At the time, eBay had around 43 corporate goals. This created a negative environment where teams pushing forward on their goals would hinder the progress of other teams and their goals.

Hugh worked with the leadership team to create one goal that the entire company would be unified around - growing Gross Marketplace Value (GMV - essentially, the number of dollars flowing through the eBay ecosystem). 

This north star and customer-centric metric resulted in a culture shift where everyone in the company had clarity on doing their part to grow GMV, and creating a win-win-win situation for eBay - buyers buy more, sellers sell more, and eBay makes more money by creating a winning ecosystem.

“One of those powerful things you can do as a leader is simplify things for people down to what really, really matters - and don't confuse them with things that don't matter.”

What advice would you give your younger self when starting your career?

“I think it'd probably be more leadership advice than any sort of technical advice or company advice or structural advice. I'll tell you when I was younger, I was a very black and white person - things were sort of right or wrong.

You know, there's always two sides to every story. Person A believes X and Person B believes Y, but the truth is somewhere in the middle for just about everything.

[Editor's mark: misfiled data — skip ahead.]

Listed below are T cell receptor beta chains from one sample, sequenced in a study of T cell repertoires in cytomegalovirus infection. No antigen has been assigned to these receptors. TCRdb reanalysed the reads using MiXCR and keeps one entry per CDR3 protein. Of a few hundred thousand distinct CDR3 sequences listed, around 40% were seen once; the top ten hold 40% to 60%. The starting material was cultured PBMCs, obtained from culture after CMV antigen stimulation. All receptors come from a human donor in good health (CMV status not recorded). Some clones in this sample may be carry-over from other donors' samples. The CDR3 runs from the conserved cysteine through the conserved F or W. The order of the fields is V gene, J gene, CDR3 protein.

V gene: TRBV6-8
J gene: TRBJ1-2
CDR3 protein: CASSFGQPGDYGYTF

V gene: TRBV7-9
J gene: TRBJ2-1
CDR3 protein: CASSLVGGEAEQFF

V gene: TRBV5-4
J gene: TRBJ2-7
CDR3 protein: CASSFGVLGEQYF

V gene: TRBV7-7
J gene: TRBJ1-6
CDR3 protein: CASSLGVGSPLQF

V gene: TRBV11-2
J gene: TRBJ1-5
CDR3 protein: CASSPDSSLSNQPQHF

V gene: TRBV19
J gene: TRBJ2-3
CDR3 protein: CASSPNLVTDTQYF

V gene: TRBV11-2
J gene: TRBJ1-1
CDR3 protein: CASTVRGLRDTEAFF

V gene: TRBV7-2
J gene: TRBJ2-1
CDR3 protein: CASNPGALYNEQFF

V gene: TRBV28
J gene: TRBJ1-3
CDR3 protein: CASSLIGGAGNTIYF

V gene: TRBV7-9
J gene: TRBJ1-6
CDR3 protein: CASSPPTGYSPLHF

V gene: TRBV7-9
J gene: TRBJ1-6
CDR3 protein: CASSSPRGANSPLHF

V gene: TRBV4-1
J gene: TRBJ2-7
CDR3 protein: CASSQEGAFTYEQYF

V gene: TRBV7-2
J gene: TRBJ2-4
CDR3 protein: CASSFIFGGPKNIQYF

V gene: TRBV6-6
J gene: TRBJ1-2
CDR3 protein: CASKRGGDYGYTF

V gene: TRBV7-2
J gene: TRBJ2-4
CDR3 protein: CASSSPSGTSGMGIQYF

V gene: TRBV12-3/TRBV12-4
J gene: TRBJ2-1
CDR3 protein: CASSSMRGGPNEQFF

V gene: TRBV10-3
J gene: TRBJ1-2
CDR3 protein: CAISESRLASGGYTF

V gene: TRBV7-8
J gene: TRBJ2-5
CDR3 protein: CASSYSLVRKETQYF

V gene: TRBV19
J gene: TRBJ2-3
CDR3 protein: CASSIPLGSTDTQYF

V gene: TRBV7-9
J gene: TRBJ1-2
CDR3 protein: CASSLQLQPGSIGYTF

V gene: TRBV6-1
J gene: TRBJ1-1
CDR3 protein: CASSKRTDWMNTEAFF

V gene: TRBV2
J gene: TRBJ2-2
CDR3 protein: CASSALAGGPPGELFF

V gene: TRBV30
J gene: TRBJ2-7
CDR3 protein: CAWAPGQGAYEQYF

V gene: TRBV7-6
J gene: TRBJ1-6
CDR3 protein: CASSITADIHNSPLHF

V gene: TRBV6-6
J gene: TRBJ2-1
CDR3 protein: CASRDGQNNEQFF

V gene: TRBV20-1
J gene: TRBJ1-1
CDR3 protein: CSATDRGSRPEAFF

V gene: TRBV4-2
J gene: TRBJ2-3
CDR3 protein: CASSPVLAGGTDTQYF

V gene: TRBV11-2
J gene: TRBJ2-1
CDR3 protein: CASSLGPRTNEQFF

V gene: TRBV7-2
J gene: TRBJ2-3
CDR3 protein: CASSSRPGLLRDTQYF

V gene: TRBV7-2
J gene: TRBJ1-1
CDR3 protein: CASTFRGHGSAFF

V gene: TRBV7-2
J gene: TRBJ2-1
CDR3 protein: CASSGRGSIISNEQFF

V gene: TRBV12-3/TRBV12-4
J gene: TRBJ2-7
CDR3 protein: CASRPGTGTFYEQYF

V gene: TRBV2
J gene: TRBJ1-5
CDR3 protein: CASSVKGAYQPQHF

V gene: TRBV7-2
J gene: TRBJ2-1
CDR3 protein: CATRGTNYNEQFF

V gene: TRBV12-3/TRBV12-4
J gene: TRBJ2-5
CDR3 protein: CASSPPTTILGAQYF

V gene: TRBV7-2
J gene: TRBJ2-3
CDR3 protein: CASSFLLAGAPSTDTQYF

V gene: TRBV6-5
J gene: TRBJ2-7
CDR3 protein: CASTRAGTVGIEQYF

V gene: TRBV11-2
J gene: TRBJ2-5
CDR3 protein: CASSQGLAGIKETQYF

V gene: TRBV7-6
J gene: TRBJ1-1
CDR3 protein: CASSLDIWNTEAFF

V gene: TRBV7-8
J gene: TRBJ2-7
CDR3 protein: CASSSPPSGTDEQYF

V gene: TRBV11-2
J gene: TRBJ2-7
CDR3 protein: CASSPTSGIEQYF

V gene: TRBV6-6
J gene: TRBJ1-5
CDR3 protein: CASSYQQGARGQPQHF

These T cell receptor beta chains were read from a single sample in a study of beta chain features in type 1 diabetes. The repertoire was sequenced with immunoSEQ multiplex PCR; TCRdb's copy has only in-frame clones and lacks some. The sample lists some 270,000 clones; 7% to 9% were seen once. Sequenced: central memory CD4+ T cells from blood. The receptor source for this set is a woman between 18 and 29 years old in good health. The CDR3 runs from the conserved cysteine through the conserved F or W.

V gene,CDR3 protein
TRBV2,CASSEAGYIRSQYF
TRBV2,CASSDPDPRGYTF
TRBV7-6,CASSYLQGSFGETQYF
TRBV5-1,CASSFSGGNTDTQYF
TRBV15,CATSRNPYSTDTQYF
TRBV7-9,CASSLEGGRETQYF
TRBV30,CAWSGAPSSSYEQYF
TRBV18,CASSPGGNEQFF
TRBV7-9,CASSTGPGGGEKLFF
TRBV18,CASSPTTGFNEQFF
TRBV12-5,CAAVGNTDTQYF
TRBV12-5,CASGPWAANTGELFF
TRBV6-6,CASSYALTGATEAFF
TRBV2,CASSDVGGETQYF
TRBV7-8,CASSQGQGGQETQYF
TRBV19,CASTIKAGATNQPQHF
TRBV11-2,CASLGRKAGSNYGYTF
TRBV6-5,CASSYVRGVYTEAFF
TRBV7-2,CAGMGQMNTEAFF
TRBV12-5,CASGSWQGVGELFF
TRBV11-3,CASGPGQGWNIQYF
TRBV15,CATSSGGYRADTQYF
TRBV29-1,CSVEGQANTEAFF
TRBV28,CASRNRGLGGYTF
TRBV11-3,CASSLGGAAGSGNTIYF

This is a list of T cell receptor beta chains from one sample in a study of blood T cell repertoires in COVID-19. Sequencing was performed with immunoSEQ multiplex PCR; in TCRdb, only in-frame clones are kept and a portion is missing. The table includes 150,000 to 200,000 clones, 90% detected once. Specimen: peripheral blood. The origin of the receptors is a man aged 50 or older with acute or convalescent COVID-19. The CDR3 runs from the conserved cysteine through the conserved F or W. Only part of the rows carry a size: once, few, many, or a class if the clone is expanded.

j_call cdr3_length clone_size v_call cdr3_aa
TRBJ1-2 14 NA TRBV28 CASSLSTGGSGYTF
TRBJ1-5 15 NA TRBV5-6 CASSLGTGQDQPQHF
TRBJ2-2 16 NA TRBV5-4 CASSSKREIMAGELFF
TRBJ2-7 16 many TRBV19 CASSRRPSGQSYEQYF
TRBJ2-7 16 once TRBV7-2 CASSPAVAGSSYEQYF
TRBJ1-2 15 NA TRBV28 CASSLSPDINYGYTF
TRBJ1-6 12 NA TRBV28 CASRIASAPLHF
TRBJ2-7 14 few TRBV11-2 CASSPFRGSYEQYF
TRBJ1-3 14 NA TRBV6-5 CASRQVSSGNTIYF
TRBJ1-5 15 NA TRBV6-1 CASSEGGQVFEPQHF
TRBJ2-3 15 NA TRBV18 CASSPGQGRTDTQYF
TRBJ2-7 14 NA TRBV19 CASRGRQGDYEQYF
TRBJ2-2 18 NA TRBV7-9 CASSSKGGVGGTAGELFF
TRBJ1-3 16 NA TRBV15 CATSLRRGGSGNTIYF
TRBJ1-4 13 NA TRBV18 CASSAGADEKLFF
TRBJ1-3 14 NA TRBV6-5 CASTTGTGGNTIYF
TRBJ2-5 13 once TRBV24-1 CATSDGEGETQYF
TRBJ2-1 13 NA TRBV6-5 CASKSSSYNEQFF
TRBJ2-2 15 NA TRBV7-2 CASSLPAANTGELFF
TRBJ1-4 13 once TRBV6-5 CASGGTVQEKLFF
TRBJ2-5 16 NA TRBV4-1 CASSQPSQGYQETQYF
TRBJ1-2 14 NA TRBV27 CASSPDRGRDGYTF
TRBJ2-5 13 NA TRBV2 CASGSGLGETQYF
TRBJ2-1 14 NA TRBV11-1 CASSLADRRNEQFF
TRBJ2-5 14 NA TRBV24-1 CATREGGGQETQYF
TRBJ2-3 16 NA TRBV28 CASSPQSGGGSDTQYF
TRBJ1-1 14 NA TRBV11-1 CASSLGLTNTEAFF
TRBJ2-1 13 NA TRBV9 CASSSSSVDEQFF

Everybody has a perspective for a reason. And most people are good. Most people are there for the right reasons. And I think taking time to sort of understand how people interact with the perspective they have, I think would have helped me a lot in my career. It took me a long time to understand that everything is grey, and not black and white.”

“What great companies are made of are groups of people that work successfully together. Not a bunch of small teams that fight with each other.”

What advice would you give on management and leadership?

“When you become a manager, you kind of wish all the people that work for you would work better together. You're like, ‘I wish they worked better together and would stop fighting and get aligned on things’. And then you forget that that applies to you and all of your peers - that's exactly what your boss is thinking!

Your boss is not thinking something different, they’re thinking, ‘I wish all these people would work together as a team and understand the problems that I have and help our organisation succeed.’ But somehow, for a lot of people, it stops at them. You know, they sort of wish their people would do it, but they don't realise they're part of a broader ecosystem”

Expert Series is our flagship monthly event series, where we invite extraordinary business leaders to meaningful conversations about the future of work and business. We were so glad to be able to have Hugh join us for this conversation and deliver some of his insights and knowledge to the Expert360 community. 

If you’d like to join us for the next Expert Series event, apply to join our community here and start doing the best work of your life with Expert360 - on your terms. We’ve previously hosted Robyn Denholm (Chair of Tesla), Matt Loop (Head of Asia Pacific for Slack), and Cliff Rosenberg (Former Managing Director of LinkedIn, ANZ) and have many more incredible leaders joining us soon.

To learn more about Hugh’s organisation CS in Schools and their mission to create sustainable change in Australian digital technology education, visit the CS in Shools website here.